Tag Archives: artistic style

Artistic Style – Do I Have One and What is It?

Style 1 Loose, delicate, light, and mostly empty

 

Recently, someone asked me a question about artistic style: do I have a style, how to develop it and what do I call my style? Perhaps you’d like to listen in on the answer.

 Do I Have an Artistic Style?

Style 2 Complex, colorful, filled, and textured

All artists have a distinct style. The analogy often used is it’s like handwriting for art.

 

And, much like handwriting, it takes some time after learning the basics for your style to emerge. During the time you’re learning the crafts of drawing and painting and understanding how to handle the materials and mediums, it may seem like you have no style at all or you jump around from one thing to another.

 How do I Develop my Art Style?

The only way to develop your individual style is by making your art – repeatedly. Your individual style will start to develop as you gain confidence and experience with each part of the process of making art. It’ll start to show in how you make your marks on the paper in preliminary drawings, the paper you choose to work on, the medium you prefer and how you apply it to the surface and every other element of the finished art. It’s the sum of all these individual choices that add up to an artist’s style.

What do I Call my Style?

I think a large part of the problem for artists trying to define their style comes from trying to pin it down with a label.  The more common descriptions, like cubism, expressionism, pop art or surrealism, are broad terms and a type of art shorthand for classifying works. While they’re helpful for broadly classifying a work and make a point of common departure to talk about a work, I think they can be restrictive and intimidating as well as corralling work into premade boxes. I like to think of artistic style in more descriptive terms (* see below)  then categorize it if necessary.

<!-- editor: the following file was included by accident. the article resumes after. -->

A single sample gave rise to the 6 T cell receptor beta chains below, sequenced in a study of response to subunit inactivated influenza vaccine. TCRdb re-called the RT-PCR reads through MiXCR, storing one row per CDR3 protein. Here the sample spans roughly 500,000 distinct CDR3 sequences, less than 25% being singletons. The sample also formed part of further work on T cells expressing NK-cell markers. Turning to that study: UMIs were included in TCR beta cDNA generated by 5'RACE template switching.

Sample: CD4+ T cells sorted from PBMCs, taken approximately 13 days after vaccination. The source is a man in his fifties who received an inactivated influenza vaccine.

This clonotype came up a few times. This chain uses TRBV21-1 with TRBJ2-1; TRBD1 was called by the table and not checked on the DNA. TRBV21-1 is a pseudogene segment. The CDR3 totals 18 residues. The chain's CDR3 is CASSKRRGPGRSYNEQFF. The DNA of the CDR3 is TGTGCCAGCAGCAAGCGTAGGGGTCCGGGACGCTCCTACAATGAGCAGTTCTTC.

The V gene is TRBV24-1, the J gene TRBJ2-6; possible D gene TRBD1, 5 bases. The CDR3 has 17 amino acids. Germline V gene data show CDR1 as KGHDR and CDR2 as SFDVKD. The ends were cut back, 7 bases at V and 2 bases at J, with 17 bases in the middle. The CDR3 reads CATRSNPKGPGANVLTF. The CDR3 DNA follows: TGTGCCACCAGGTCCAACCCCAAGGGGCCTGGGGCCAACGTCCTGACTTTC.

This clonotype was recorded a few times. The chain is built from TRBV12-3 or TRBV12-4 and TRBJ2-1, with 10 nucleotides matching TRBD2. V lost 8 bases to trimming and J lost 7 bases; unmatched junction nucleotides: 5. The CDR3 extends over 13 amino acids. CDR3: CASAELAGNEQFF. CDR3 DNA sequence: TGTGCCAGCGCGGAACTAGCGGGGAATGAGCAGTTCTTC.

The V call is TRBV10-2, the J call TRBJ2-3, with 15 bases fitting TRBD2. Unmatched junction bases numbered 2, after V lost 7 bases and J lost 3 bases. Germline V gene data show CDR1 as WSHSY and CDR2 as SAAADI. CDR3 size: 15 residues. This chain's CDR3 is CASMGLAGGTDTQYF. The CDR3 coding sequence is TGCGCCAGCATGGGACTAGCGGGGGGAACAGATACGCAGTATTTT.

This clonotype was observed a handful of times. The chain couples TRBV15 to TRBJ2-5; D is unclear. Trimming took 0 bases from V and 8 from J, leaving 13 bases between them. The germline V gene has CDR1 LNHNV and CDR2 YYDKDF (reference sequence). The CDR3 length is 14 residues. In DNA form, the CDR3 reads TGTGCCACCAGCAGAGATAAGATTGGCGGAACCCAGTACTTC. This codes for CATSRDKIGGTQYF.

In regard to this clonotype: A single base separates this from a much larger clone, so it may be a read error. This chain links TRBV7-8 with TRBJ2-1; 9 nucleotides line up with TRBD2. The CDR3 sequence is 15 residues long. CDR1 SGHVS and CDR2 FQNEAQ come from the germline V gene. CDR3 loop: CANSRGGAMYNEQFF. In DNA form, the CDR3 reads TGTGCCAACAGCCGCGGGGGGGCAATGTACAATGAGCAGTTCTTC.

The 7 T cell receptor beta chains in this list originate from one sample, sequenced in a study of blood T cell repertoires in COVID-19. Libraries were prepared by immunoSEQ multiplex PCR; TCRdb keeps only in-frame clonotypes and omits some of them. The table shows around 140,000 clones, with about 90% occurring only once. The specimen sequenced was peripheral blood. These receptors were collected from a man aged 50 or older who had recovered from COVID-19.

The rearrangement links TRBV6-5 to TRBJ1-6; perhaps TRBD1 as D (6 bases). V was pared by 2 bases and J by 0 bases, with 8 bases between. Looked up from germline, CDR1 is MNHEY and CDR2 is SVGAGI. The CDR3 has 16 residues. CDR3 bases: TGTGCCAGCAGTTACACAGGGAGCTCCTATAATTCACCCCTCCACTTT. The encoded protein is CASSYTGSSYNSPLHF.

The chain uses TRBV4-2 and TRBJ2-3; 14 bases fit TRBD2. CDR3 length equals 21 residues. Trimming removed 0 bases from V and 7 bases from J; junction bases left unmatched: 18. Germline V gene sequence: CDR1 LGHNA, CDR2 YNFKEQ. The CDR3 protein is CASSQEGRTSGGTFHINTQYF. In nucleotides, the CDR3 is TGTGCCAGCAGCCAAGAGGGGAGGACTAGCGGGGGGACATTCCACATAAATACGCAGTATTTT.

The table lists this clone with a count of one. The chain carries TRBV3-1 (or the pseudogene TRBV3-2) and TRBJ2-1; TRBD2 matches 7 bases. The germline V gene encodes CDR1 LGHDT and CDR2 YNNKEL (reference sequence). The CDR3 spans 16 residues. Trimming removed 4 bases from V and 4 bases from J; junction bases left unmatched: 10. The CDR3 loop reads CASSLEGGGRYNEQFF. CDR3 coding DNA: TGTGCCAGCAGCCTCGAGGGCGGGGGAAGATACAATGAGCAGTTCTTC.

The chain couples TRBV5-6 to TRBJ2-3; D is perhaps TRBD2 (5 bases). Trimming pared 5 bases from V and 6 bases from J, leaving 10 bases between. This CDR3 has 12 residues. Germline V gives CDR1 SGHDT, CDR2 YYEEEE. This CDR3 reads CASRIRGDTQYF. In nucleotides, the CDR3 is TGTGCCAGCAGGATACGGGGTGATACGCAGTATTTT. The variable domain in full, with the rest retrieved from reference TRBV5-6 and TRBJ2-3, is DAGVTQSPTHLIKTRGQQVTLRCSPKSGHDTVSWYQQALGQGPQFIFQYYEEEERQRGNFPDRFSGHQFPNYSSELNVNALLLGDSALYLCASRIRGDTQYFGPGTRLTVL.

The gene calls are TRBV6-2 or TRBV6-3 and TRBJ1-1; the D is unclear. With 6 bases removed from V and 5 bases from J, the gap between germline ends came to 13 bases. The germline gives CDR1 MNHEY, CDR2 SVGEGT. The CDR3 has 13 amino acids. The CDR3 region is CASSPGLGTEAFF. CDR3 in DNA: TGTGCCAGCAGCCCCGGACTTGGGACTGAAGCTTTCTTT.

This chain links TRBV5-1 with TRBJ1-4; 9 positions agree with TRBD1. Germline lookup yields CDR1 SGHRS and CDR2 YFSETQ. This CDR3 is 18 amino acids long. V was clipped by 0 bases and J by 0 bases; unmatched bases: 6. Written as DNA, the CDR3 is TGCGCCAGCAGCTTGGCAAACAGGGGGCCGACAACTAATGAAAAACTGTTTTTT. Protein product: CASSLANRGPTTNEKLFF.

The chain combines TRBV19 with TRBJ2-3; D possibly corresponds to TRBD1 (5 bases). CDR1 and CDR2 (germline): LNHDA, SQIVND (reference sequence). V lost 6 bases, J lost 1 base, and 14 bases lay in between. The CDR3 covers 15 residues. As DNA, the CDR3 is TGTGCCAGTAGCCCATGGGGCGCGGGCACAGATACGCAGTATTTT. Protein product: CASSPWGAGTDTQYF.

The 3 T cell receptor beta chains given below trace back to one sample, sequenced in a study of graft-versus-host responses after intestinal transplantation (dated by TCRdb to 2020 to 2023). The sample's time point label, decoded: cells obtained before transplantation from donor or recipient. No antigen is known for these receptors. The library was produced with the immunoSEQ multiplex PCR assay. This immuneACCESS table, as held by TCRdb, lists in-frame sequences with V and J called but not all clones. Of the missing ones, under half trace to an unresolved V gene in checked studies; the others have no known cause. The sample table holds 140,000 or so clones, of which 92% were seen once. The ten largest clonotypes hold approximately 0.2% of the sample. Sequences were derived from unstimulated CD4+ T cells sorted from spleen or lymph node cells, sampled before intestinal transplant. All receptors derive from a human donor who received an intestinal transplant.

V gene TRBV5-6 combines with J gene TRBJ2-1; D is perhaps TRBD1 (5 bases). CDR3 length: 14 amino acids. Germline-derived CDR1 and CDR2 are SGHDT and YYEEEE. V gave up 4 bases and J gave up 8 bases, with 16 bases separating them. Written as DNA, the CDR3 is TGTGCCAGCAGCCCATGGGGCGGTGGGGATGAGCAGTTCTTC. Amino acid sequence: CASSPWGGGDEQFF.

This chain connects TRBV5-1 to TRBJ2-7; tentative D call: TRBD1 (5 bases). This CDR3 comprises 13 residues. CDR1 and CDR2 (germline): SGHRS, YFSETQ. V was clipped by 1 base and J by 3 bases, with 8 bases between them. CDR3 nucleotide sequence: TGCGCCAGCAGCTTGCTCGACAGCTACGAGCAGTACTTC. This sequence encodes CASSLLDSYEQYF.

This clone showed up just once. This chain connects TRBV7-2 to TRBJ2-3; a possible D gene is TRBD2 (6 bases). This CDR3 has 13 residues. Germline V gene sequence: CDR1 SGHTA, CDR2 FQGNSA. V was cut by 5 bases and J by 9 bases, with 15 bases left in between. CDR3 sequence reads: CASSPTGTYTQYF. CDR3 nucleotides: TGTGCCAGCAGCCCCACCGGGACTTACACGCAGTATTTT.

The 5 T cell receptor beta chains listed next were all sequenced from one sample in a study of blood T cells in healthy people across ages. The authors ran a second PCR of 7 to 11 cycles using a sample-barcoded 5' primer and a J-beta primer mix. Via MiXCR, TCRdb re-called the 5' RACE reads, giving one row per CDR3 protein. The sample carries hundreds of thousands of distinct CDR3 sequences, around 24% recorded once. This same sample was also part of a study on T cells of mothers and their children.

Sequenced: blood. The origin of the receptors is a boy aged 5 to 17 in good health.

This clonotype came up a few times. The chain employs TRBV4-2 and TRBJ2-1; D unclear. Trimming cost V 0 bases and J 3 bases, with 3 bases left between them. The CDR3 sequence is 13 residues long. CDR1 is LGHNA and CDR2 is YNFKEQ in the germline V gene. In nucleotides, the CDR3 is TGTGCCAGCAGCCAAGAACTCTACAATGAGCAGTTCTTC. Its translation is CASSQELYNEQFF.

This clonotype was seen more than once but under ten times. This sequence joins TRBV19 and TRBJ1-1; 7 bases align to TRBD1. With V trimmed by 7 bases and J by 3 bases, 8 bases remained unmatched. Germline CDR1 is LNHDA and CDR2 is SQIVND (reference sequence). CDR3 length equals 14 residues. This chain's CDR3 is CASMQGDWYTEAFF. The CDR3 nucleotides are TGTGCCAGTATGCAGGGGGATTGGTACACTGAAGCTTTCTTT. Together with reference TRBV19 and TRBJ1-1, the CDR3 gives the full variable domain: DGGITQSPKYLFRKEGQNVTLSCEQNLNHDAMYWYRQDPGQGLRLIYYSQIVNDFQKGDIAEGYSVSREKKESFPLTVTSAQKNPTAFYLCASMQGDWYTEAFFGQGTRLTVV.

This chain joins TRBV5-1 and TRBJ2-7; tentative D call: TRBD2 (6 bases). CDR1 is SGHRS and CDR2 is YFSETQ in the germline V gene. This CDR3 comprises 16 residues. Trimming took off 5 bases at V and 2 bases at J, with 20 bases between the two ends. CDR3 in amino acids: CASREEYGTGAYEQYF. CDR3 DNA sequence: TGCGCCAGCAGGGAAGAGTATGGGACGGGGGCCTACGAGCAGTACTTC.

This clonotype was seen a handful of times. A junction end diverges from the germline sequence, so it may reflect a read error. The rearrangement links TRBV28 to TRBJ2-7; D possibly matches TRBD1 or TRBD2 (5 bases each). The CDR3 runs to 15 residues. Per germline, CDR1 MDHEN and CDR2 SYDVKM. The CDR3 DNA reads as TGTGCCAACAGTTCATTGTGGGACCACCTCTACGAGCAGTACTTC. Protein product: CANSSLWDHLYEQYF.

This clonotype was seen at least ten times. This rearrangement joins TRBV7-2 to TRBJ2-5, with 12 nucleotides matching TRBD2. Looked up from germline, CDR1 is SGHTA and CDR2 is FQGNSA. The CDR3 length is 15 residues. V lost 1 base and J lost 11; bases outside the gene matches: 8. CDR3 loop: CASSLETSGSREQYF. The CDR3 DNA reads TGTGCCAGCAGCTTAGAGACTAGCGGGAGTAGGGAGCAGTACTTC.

What’s Your Style?

Individual artistic style marks a work as belonging to a particular artist and is more of a way of working and handling the materials than a label. Do you have a style? How would you describe it without using a standard classification? Drop me a note and let me know what your style is, I’d love to hear from you!


 

*Descriptive Terms

Like loose vs. tight, realistic vs. unrealistic, colorful vs. monochrome, soft vs. hard, rounded vs. angular, and so on. Here are some pairs to get you started:

Filled / Empty

Simple / Complex

Beauty / Ugly

Whole / Broken

Stability / Movement

Organized / Chaotic

Mechanical / Hand-Drawn

Large / Small

Grayscale / Color

Light / Dark

Fine / Coarse

Smooth / Rough

Sharp / Dull

Light / Heavy

Stable / Unstable